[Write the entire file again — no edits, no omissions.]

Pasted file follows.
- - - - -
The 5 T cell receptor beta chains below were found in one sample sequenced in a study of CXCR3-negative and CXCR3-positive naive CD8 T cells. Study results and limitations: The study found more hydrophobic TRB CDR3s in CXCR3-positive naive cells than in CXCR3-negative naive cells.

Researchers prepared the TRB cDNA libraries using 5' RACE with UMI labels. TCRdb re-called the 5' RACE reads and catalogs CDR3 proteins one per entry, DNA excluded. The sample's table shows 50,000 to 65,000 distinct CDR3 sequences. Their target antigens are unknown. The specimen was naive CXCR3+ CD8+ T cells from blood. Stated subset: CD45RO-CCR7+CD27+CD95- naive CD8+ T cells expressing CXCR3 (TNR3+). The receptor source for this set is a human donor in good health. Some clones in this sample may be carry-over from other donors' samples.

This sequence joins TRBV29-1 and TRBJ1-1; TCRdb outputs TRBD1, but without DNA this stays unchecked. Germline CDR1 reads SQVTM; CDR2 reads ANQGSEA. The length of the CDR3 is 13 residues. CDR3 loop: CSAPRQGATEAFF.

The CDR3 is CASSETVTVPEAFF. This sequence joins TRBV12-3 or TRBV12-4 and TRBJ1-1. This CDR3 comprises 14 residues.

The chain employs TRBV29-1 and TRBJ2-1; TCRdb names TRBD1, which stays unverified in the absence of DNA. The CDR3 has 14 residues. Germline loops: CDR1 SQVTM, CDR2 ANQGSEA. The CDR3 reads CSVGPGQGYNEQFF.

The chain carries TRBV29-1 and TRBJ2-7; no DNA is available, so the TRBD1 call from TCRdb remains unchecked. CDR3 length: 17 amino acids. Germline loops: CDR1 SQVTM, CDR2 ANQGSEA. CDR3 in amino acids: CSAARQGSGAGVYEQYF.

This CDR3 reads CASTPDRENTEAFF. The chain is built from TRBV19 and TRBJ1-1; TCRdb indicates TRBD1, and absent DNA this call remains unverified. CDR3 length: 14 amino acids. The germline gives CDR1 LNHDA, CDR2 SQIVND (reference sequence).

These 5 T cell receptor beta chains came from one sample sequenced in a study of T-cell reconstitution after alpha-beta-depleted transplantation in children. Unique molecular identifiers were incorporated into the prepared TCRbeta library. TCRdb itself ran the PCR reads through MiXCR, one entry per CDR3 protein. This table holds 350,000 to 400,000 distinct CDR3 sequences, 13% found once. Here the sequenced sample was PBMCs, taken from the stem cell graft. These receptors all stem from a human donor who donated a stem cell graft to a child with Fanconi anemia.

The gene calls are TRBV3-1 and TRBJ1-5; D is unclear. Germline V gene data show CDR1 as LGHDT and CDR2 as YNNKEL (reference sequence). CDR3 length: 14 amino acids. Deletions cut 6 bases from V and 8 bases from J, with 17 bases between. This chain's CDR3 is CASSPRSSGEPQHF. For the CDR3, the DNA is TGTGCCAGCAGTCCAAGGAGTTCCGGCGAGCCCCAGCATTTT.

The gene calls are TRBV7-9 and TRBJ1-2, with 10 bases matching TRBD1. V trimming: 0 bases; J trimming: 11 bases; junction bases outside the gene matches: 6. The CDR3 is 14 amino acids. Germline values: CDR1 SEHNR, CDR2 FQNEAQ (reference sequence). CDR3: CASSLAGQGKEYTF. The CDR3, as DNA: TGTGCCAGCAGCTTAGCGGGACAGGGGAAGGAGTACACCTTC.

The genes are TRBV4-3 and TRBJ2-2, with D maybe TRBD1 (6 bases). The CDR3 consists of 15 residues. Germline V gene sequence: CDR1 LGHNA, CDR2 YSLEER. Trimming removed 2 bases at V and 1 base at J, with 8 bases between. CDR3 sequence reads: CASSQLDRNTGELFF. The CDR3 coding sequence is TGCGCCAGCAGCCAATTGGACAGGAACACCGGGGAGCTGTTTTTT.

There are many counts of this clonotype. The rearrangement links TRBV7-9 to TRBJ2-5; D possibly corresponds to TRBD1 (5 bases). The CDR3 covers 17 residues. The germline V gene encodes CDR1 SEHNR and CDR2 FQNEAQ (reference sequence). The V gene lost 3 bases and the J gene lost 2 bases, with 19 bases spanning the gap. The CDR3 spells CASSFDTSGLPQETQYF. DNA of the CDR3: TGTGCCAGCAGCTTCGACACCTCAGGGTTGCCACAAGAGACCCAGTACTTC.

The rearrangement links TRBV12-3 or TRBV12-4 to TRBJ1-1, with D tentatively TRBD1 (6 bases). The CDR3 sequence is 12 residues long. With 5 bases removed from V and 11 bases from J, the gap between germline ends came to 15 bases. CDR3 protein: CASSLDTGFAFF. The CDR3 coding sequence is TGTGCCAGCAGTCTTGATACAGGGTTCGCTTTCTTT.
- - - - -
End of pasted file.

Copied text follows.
The 5 T cell receptor beta chains below were found in one sample sequenced in a study of CXCR3-negative and CXCR3-positive naive CD8 T cells. Study results and limitations: The study found more hydrophobic TRB CDR3s in CXCR3-positive naive cells than in CXCR3-negative naive cells.

Researchers prepared the TRB cDNA libraries using 5' RACE with UMI labels. TCRdb re-called the 5' RACE reads and catalogs CDR3 proteins one per entry, DNA excluded. The sample's table shows 50,000 to 65,000 distinct CDR3 sequences. Their target antigens are unknown. The specimen was naive CXCR3+ CD8+ T cells from blood. Stated subset: CD45RO-CCR7+CD27+CD95- naive CD8+ T cells expressing CXCR3 (TNR3+). The receptor source for this set is a human donor in good health. Some clones in this sample may be carry-over from other donors' samples.

This sequence joins TRBV29-1 and TRBJ1-1; TCRdb outputs TRBD1, but without DNA this stays unchecked. Germline CDR1 reads SQVTM; CDR2 reads ANQGSEA. The length of the CDR3 is 13 residues. CDR3 loop: CSAPRQGATEAFF.

The CDR3 is CASSETVTVPEAFF. This sequence joins TRBV12-3 or TRBV12-4 and TRBJ1-1. This CDR3 comprises 14 residues.

The chain employs TRBV29-1 and TRBJ2-1; TCRdb names TRBD1, which stays unverified in the absence of DNA. The CDR3 has 14 residues. Germline loops: CDR1 SQVTM, CDR2 ANQGSEA. The CDR3 reads CSVGPGQGYNEQFF.

The chain carries TRBV29-1 and TRBJ2-7; no DNA is available, so the TRBD1 call from TCRdb remains unchecked. CDR3 length: 17 amino acids. Germline loops: CDR1 SQVTM, CDR2 ANQGSEA. CDR3 in amino acids: CSAARQGSGAGVYEQYF.

This CDR3 reads CASTPDRENTEAFF. The chain is built from TRBV19 and TRBJ1-1; TCRdb indicates TRBD1, and absent DNA this call remains unverified. CDR3 length: 14 amino acids. The germline gives CDR1 LNHDA, CDR2 SQIVND (reference sequence).

These 5 T cell receptor beta chains came from one sample sequenced in a study of T-cell reconstitution after alpha-beta-depleted transplantation in children. Unique molecular identifiers were incorporated into the prepared TCRbeta library. TCRdb itself ran the PCR reads through MiXCR, one entry per CDR3 protein. This table holds 350,000 to 400,000 distinct CDR3 sequences, 13% found once. Here the sequenced sample was PBMCs, taken from the stem cell graft. These receptors all stem from a human donor who donated a stem cell graft to a child with Fanconi anemia.

The gene calls are TRBV3-1 and TRBJ1-5; D is unclear. Germline V gene data show CDR1 as LGHDT and CDR2 as YNNKEL (reference sequence). CDR3 length: 14 amino acids. Deletions cut 6 bases from V and 8 bases from J, with 17 bases between. This chain's CDR3 is CASSPRSSGEPQHF. For the CDR3, the DNA is TGTGCCAGCAGTCCAAGGAGTTCCGGCGAGCCCCAGCATTTT.

The gene calls are TRBV7-9 and TRBJ1-2, with 10 bases matching TRBD1. V trimming: 0 bases; J trimming: 11 bases; junction bases outside the gene matches: 6. The CDR3 is 14 amino acids. Germline values: CDR1 SEHNR, CDR2 FQNEAQ (reference sequence). CDR3: CASSLAGQGKEYTF. The CDR3, as DNA: TGTGCCAGCAGCTTAGCGGGACAGGGGAAGGAGTACACCTTC.

The genes are TRBV4-3 and TRBJ2-2, with D maybe TRBD1 (6 bases). The CDR3 consists of 15 residues. Germline V gene sequence: CDR1 LGHNA, CDR2 YSLEER. Trimming removed 2 bases at V and 1 base at J, with 8 bases between. CDR3 sequence reads: CASSQLDRNTGELFF. The CDR3 coding sequence is TGCGCCAGCAGCCAATTGGACAGGAACACCGGGGAGCTGTTTTTT.

There are many counts of this clonotype. The rearrangement links TRBV7-9 to TRBJ2-5; D possibly corresponds to TRBD1 (5 bases). The CDR3 covers 17 residues. The germline V gene encodes CDR1 SEHNR and CDR2 FQNEAQ (reference sequence). The V gene lost 3 bases and the J gene lost 2 bases, with 19 bases spanning the gap. The CDR3 spells CASSFDTSGLPQETQYF. DNA of the CDR3: TGTGCCAGCAGCTTCGACACCTCAGGGTTGCCACAAGAGACCCAGTACTTC.

The rearrangement links TRBV12-3 or TRBV12-4 to TRBJ1-1, with D tentatively TRBD1 (6 bases). The CDR3 sequence is 12 residues long. With 5 bases removed from V and 11 bases from J, the gap between germline ends came to 15 bases. CDR3 protein: CASSLDTGFAFF. The CDR3 coding sequence is TGTGCCAGCAGTCTTGATACAGGGTTCGCTTTCTTT.